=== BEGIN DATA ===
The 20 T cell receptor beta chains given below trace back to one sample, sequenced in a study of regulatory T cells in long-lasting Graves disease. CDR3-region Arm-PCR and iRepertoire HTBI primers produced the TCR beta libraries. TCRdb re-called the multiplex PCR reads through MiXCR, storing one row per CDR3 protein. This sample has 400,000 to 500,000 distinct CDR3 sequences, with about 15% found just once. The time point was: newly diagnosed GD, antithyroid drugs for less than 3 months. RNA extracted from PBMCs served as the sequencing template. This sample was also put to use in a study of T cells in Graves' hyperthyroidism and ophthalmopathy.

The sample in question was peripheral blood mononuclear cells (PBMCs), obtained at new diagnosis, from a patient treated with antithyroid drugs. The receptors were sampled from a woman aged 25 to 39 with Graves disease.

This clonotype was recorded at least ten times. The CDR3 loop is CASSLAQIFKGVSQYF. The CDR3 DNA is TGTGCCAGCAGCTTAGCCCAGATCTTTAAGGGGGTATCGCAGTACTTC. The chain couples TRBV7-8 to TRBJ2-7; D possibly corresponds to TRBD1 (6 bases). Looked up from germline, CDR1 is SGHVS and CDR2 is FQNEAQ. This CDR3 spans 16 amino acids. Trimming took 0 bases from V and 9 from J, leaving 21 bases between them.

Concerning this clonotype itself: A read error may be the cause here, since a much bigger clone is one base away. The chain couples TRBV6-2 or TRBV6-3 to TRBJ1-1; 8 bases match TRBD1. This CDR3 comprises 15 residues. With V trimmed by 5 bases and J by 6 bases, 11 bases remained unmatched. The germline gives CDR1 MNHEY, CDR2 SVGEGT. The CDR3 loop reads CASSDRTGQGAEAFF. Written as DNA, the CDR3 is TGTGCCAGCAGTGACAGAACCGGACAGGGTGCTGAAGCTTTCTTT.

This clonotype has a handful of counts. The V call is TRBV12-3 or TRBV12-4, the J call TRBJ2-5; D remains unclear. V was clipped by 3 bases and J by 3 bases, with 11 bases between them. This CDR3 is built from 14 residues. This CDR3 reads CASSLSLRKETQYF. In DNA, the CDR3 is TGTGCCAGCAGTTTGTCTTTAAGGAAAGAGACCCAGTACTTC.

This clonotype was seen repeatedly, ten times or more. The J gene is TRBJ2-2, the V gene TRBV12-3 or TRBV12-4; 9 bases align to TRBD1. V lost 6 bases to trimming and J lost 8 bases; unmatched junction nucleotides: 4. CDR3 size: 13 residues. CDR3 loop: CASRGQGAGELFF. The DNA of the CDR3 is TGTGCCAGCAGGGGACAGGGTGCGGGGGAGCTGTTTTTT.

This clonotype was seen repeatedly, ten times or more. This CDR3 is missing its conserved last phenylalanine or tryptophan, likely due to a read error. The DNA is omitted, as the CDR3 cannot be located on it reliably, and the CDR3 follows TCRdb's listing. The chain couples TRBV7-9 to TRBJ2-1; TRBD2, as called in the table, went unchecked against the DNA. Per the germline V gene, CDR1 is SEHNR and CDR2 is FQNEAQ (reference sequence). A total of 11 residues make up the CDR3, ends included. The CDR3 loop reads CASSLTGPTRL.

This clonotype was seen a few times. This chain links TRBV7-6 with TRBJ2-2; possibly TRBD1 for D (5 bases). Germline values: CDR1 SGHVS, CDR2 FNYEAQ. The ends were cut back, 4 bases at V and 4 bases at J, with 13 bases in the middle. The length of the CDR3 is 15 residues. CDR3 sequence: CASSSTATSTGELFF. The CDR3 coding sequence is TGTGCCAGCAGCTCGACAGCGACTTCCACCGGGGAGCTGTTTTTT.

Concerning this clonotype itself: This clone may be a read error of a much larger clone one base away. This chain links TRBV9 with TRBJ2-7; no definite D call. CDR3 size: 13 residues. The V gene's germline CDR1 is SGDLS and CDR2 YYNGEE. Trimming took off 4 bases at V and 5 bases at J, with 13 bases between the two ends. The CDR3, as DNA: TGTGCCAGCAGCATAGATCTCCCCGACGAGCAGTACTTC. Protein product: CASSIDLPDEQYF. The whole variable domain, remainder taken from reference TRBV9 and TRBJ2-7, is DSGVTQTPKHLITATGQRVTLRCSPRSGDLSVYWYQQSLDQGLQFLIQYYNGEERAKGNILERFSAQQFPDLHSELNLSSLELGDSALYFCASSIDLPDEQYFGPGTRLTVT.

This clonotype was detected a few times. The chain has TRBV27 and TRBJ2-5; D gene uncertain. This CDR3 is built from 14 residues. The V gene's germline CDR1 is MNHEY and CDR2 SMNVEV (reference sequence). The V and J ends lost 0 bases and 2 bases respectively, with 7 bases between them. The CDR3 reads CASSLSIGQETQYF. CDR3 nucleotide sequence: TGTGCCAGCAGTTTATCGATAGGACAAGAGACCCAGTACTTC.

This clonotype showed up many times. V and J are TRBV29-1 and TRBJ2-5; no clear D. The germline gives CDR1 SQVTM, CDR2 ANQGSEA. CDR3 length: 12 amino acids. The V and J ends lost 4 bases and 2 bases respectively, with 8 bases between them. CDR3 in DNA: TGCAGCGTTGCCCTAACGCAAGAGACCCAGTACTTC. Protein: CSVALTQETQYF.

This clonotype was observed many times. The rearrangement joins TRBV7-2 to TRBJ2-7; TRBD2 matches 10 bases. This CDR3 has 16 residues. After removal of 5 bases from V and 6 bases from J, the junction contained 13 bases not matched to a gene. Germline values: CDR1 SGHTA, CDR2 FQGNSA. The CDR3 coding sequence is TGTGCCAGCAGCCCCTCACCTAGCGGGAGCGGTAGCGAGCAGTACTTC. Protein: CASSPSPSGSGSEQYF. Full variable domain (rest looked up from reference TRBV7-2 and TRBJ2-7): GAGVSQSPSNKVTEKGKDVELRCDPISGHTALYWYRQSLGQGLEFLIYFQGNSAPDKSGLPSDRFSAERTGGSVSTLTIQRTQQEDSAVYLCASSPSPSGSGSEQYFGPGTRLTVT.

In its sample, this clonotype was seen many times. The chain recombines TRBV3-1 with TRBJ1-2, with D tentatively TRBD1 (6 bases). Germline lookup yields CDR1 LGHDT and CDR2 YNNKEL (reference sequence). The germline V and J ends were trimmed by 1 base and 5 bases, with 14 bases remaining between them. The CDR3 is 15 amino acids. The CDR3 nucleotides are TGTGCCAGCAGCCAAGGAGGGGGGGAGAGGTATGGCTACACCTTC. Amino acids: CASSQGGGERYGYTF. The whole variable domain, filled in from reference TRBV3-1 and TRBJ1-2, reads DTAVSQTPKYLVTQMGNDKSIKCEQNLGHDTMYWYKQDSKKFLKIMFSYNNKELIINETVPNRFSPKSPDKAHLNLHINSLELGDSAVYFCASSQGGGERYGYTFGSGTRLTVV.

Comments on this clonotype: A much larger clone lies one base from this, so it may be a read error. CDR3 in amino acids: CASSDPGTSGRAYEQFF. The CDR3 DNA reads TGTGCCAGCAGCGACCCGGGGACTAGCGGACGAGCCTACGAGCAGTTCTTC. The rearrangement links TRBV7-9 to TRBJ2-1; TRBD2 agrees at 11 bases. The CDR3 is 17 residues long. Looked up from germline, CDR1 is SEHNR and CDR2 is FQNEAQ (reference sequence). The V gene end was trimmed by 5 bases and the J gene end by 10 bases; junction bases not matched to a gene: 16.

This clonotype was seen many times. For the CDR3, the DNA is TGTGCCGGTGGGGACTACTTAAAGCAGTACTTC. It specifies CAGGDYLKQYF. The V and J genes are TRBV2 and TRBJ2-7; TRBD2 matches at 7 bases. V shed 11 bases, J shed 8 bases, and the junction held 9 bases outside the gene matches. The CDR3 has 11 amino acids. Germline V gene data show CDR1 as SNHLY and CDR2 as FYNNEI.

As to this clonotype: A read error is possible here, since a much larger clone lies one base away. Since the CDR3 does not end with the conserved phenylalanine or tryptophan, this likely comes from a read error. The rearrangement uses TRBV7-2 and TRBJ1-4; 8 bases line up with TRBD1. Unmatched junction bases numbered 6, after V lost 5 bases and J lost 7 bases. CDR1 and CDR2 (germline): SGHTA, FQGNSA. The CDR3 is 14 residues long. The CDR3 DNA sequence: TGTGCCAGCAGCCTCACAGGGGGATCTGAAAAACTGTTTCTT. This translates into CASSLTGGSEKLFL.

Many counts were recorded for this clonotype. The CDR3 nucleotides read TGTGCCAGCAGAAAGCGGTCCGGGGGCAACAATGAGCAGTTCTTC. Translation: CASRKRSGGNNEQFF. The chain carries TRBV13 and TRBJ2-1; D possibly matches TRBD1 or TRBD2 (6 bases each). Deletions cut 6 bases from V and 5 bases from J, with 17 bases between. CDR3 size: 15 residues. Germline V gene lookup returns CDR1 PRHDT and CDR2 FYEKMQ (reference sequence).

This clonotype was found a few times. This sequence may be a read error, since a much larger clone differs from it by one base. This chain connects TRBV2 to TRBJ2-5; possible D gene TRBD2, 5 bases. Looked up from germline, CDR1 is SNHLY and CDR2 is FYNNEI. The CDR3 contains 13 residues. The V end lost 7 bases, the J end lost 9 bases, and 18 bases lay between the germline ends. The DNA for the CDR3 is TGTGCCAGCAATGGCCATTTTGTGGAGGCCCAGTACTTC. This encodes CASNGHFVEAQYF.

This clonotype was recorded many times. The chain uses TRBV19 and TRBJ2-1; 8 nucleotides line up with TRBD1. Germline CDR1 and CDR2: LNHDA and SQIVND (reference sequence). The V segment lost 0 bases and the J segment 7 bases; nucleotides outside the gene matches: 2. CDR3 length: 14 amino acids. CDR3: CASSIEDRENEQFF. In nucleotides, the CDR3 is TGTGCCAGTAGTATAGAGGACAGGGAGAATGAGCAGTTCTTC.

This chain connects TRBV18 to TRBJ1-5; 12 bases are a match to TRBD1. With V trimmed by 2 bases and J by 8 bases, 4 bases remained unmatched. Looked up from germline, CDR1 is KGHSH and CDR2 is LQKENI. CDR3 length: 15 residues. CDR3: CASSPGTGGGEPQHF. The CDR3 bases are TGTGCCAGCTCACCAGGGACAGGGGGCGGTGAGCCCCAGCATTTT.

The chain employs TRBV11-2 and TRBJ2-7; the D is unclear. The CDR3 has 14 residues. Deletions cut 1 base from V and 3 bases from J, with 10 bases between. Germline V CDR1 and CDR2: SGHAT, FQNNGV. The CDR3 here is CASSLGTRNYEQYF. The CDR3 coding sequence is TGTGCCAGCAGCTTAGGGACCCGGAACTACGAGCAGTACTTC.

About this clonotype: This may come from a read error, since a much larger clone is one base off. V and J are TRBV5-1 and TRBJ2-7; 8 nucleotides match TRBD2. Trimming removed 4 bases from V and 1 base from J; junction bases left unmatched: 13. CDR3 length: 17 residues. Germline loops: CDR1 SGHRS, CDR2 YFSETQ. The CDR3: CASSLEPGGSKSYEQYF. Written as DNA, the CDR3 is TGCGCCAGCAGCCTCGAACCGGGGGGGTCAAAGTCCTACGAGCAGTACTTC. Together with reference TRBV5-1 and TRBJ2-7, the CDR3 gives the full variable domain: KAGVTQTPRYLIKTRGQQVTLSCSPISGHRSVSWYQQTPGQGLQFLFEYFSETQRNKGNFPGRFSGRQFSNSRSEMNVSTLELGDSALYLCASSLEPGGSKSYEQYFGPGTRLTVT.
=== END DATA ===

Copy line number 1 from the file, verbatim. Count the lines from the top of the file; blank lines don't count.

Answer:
The 20 T cell receptor beta chains given below trace back to one sample, sequenced in a study of regulatory T cells in long-lasting Graves disease. CDR3-region Arm-PCR and iRepertoire HTBI primers produced the TCR beta libraries. TCRdb re-called the multiplex PCR reads through MiXCR, storing one row per CDR3 protein. This sample has 400,000 to 500,000 distinct CDR3 sequences, with about 15% found just once. The time point was: newly diagnosed GD, antithyroid drugs for less than 3 months. RNA extracted from PBMCs served as the sequencing template. This sample was also put to use in a study of T cells in Graves' hyperthyroidism and ophthalmopathy.